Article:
The remuneration regime may also provide for an incentive payment to be made available to the contractor. The purpose of the incentive payment is to align the interests of the contractor with those of the owner and to reward the contractor for genuine exceptional performance (not just business as usual). For example, the contract may provide for an incentive payment to be made if the project is completed by the target date and for less than the target cost or if other KPIs are met (eg. minimising disruption to existing operations).

Obligations relating to time and cost - unlike traditional delivery, the contractor does not have a hard obligation to achieve completion by a specified date and, therefore, there are no liquidated damages payable if timely completion is not achieved. The contractor's obligation as to time is to use its best endeavours to achieve completion of the project by the required completion date. Although not a strict obligation, it nevertheless requires the contractor to, among other things, prepare programs, maintain progress against target dates and carefully co-ordinate and administer subcontracts.

The managing contractor model takes a similar approach with cost as the contractor only has a best endeavours obligation to achieve completion of the project within the target cost. Again, although not a strict obligation, it nevertheless requires the contractor to, among other things, prepare cost plans, implement a system of cost control and diligently administer subcontracts.

Quality - while the managing contractor model does not impose hard obligations on the contractor in relation to time and cost, it is similar to traditional design and construct delivery in respect of obligations relating to quality. The contractor warrants fitness for purpose of the design and the completed works and remains fully responsible to the owner for the quality of the design and construction.

Benefits of the managing contractor model

One of the key benefits of the managing contractor model is that it facilitates the early involvement of the contractor on a project, making it particularly suitable in circumstances where the scope of work is too uncertain to let a contract on a more traditional fixed time/fixed price basis. The benefits that flow from this early involvement include use of the contractor's expertise to develop the design, allowing buildability issues and whole of life considerations to be addressed during the design phase and use of the contractor's knowledge and skill to plan the project.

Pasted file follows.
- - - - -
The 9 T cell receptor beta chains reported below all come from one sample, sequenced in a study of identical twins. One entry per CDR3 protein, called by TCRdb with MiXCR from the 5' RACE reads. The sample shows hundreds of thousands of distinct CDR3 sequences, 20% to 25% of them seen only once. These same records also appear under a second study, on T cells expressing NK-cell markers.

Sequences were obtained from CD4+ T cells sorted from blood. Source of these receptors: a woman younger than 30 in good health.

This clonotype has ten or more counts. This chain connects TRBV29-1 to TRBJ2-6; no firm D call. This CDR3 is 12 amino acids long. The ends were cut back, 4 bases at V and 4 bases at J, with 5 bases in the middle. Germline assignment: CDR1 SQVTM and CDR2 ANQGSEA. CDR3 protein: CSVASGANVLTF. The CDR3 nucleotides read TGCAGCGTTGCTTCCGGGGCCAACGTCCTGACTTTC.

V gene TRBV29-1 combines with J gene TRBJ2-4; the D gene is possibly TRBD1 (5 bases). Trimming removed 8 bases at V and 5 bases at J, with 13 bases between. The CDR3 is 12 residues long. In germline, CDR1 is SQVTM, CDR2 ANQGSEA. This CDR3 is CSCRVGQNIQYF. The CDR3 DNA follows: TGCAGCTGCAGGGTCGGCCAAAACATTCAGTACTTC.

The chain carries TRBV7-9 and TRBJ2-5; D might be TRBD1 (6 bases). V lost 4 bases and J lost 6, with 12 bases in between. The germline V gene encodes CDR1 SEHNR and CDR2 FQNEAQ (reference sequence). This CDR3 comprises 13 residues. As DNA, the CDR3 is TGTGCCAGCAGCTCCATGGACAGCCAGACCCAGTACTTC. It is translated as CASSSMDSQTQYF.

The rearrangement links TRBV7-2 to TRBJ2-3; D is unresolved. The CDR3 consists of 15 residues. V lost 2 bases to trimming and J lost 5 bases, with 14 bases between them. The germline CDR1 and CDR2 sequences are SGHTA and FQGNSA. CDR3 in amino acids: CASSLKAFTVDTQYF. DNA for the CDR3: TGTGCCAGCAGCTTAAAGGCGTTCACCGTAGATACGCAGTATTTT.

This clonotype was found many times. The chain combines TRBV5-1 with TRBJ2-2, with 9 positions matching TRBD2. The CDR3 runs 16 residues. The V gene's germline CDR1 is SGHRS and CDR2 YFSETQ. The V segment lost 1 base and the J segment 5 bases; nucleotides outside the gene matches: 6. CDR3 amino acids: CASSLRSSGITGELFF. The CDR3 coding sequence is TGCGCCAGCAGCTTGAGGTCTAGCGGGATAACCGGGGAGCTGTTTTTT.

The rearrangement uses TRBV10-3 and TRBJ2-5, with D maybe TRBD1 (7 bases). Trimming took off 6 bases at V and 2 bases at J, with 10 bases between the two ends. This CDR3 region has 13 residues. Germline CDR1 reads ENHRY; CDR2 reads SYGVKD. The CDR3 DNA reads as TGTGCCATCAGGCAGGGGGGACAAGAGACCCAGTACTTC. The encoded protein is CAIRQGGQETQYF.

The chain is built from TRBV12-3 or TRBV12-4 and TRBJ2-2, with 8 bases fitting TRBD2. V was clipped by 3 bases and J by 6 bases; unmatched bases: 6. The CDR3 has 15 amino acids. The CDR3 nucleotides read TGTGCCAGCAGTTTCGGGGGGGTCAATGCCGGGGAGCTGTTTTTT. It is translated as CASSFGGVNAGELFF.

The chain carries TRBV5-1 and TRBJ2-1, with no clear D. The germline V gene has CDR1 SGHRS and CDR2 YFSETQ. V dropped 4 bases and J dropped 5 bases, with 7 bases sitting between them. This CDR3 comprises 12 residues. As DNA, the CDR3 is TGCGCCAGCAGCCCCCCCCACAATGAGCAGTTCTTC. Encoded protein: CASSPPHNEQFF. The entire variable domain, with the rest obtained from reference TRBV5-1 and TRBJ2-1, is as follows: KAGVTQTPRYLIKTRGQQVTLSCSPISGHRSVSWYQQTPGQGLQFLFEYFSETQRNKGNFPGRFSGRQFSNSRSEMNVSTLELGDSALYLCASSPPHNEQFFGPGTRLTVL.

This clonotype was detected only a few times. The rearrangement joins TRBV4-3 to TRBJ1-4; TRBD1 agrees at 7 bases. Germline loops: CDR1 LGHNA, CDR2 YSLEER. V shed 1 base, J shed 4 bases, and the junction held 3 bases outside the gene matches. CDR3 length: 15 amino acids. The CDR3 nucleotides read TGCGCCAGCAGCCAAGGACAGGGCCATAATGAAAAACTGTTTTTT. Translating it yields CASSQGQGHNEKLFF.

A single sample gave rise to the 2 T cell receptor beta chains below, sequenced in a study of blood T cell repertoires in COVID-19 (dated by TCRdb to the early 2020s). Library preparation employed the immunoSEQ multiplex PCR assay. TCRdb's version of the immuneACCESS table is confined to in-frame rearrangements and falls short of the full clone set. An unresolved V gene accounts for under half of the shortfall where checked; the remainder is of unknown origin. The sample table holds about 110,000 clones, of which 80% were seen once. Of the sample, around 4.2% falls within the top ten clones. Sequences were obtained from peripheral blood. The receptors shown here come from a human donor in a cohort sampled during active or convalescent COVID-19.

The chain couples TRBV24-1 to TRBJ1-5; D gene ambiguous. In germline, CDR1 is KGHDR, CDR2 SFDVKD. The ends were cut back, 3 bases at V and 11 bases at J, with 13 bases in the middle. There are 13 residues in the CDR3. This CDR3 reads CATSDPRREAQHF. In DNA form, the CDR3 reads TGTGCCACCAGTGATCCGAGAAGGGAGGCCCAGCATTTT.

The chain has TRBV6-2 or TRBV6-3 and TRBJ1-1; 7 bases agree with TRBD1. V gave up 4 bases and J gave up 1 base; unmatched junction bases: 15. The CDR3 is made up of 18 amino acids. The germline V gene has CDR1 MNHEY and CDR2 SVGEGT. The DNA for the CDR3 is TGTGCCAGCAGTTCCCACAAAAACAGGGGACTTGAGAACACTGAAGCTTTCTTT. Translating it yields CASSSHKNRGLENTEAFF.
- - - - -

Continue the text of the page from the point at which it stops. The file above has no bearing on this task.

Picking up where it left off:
In addition to the benefits associated with early contractor involvement, other benefits of the managing contractor model include:

  • the owner retains a higher degree of control over the management of the project - it has the ultimate right to choose which consultants and subcontractors are used and also has final say over the design;
  • the contractor has a clear incentive to come up with the best solutions during the planning stage (from a cost, program and scope/design perspective) to maximise its chances of being appointed during the delivery stage;
  • the absence of fixed time/fixed price tension provides greater flexibility for the owner to vary its requirements;
  • payment of design and construction costs on a reimbursable basis translates into greater transparency of project costs;
  • if the KPI and incentive regime is carefully negotiated, it can provide an incentive for exceptional performance in areas that really matter to the owner; and
  • there is a single point of responsibility for the design and construction of the works including fitness for purpose.

When to use the managing contractor model

The managing contractor model is particularly suitable for projects where:

  • the owner wishes to utilise the expertise and skill of a contractor to plan the project;
  • the scope of the project is too uncertain to let a contract on a traditional fixed time/fixed price basis;
  • traditional forms of delivery are unlikely to be cost-effective due to the complexity of the project - ie. tender prices under a traditional form of delivery are likely to include contingencies for a number of risks that may not eventuate;
  • the owner wishes to have greater flexibility to vary its requirements;
  • the owner wishes to retain a high degree of control of the management of the project; or
  • the owner wishes to avoid the adversarial tension associated with traditional forms of delivery.

The content of this article is intended to provide a general guide to the subject matter. Specialist advice should be sought about your specific circumstances.